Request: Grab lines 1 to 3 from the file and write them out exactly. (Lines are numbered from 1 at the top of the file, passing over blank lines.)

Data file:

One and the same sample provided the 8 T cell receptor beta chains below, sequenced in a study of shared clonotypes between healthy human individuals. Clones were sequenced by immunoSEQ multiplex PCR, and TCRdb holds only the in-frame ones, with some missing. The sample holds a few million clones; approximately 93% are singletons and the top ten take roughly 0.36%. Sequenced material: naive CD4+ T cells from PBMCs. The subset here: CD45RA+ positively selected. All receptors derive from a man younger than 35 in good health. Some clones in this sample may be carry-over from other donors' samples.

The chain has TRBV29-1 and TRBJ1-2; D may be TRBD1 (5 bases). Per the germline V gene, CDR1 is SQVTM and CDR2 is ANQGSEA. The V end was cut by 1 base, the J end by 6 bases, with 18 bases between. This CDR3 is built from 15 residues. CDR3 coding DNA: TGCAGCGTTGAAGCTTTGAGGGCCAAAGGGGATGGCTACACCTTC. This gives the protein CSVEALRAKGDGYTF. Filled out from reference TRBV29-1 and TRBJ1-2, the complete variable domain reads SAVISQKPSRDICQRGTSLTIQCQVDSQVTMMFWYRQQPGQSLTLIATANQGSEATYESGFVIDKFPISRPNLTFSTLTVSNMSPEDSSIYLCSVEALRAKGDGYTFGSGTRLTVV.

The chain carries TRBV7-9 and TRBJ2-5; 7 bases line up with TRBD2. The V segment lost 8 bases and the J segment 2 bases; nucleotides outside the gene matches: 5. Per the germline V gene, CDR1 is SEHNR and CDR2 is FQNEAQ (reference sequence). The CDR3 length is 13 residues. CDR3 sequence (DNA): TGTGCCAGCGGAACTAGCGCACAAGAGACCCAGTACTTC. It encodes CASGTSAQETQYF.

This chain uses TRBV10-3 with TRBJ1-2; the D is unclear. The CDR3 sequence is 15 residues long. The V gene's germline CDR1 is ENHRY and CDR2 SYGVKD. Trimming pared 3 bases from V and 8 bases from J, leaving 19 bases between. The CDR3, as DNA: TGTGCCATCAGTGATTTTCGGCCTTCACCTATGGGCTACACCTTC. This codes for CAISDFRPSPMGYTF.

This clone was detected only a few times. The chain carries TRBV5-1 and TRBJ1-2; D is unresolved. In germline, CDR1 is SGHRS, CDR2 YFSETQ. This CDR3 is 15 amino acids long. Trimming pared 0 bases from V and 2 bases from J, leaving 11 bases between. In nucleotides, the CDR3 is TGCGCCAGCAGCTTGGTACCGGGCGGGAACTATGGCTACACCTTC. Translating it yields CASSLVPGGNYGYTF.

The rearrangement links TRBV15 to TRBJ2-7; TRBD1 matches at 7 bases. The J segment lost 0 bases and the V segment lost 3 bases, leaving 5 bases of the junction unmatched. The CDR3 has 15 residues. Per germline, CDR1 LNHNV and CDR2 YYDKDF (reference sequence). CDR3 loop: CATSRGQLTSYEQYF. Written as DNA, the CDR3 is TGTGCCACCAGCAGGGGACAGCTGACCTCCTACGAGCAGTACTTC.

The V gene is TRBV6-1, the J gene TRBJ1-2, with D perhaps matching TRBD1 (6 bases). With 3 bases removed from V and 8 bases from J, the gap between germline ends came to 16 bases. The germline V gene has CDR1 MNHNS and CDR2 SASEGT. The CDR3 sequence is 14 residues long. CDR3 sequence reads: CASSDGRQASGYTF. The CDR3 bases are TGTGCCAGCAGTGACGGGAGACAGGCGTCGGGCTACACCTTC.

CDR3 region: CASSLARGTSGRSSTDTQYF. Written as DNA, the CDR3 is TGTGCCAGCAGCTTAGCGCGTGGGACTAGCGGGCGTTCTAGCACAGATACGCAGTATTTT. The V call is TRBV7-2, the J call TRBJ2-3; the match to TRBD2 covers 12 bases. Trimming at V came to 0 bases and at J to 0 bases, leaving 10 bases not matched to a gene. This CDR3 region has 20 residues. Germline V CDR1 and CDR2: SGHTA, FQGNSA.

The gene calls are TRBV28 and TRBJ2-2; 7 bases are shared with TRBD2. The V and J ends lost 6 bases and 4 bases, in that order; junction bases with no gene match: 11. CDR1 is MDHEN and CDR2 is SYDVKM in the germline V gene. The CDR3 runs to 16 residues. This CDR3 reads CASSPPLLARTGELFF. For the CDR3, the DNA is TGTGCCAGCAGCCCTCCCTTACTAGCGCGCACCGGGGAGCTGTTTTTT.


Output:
One and the same sample provided the 8 T cell receptor beta chains below, sequenced in a study of shared clonotypes between healthy human individuals. Clones were sequenced by immunoSEQ multiplex PCR, and TCRdb holds only the in-frame ones, with some missing. The sample holds a few million clones; approximately 93% are singletons and the top ten take roughly 0.36%. Sequenced material: naive CD4+ T cells from PBMCs. The subset here: CD45RA+ positively selected. All receptors derive from a man younger than 35 in good health. Some clones in this sample may be carry-over from other donors' samples.

The chain has TRBV29-1 and TRBJ1-2; D may be TRBD1 (5 bases). Per the germline V gene, CDR1 is SQVTM and CDR2 is ANQGSEA. The V end was cut by 1 base, the J end by 6 bases, with 18 bases between. This CDR3 is built from 15 residues. CDR3 coding DNA: TGCAGCGTTGAAGCTTTGAGGGCCAAAGGGGATGGCTACACCTTC. This gives the protein CSVEALRAKGDGYTF. Filled out from reference TRBV29-1 and TRBJ1-2, the complete variable domain reads SAVISQKPSRDICQRGTSLTIQCQVDSQVTMMFWYRQQPGQSLTLIATANQGSEATYESGFVIDKFPISRPNLTFSTLTVSNMSPEDSSIYLCSVEALRAKGDGYTFGSGTRLTVV.

The chain carries TRBV7-9 and TRBJ2-5; 7 bases line up with TRBD2. The V segment lost 8 bases and the J segment 2 bases; nucleotides outside the gene matches: 5. Per the germline V gene, CDR1 is SEHNR and CDR2 is FQNEAQ (reference sequence). The CDR3 length is 13 residues. CDR3 sequence (DNA): TGTGCCAGCGGAACTAGCGCACAAGAGACCCAGTACTTC. It encodes CASGTSAQETQYF.